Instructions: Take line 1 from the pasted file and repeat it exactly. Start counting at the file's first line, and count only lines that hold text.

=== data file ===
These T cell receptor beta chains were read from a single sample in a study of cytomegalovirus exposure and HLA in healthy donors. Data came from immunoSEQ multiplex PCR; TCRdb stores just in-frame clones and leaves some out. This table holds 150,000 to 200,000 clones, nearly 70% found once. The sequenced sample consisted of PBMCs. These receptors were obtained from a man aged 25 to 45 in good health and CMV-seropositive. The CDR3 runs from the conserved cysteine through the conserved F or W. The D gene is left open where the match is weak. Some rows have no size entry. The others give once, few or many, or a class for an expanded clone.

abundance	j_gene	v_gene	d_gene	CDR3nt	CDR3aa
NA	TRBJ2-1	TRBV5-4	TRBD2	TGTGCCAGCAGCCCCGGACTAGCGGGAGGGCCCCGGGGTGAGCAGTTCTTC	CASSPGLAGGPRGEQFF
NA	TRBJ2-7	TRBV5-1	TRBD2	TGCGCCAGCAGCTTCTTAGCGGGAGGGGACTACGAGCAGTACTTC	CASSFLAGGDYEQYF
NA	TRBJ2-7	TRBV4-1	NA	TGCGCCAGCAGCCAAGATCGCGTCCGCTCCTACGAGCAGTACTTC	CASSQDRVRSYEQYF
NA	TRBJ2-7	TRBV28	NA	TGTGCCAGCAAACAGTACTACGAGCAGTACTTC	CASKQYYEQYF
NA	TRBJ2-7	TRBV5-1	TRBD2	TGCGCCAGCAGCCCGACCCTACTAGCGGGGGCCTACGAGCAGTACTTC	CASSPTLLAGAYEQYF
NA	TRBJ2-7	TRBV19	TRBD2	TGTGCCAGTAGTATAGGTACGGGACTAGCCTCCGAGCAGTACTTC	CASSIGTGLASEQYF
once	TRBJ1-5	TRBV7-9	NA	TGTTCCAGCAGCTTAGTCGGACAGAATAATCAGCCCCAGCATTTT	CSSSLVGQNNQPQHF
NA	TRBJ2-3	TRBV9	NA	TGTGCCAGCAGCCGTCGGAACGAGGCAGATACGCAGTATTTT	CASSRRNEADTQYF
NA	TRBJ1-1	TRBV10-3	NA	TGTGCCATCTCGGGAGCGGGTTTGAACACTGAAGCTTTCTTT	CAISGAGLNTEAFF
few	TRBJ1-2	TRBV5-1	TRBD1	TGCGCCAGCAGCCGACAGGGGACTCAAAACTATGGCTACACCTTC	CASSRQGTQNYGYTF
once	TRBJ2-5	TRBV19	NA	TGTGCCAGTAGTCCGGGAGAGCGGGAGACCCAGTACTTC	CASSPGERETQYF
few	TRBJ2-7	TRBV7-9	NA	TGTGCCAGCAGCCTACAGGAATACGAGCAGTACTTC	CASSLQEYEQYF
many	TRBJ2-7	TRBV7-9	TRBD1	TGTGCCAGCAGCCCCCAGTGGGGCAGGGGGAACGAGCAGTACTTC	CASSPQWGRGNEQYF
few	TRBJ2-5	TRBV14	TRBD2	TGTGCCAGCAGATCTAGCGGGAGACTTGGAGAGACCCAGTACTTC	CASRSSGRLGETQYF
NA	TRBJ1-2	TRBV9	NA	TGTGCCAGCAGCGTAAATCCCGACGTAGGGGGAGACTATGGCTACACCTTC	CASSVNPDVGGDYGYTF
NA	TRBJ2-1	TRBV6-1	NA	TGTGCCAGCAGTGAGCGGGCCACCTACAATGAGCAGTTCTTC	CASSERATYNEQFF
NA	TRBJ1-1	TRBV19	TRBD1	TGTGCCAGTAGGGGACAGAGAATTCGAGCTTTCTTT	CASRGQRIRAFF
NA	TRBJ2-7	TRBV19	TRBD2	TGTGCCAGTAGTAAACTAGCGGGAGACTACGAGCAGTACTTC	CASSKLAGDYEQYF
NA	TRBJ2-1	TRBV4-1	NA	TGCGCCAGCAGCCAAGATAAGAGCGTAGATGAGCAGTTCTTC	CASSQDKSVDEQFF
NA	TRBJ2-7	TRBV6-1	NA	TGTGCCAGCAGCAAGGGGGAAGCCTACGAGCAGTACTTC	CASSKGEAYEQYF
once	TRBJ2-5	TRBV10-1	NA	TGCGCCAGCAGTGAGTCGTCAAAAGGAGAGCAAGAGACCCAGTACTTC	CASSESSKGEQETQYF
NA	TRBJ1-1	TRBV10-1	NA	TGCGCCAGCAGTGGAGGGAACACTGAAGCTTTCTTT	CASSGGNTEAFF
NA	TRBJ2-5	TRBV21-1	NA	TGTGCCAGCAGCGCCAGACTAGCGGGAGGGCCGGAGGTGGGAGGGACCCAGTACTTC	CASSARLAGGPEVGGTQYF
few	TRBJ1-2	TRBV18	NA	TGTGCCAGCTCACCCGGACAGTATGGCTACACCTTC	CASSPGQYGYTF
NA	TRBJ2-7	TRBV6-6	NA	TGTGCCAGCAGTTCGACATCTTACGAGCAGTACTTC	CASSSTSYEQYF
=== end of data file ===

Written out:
These T cell receptor beta chains were read from a single sample in a study of cytomegalovirus exposure and HLA in healthy donors. Data came from immunoSEQ multiplex PCR; TCRdb stores just in-frame clones and leaves some out. This table holds 150,000 to 200,000 clones, nearly 70% found once. The sequenced sample consisted of PBMCs. These receptors were obtained from a man aged 25 to 45 in good health and CMV-seropositive. The CDR3 runs from the conserved cysteine through the conserved F or W. The D gene is left open where the match is weak. Some rows have no size entry. The others give once, few or many, or a class for an expanded clone.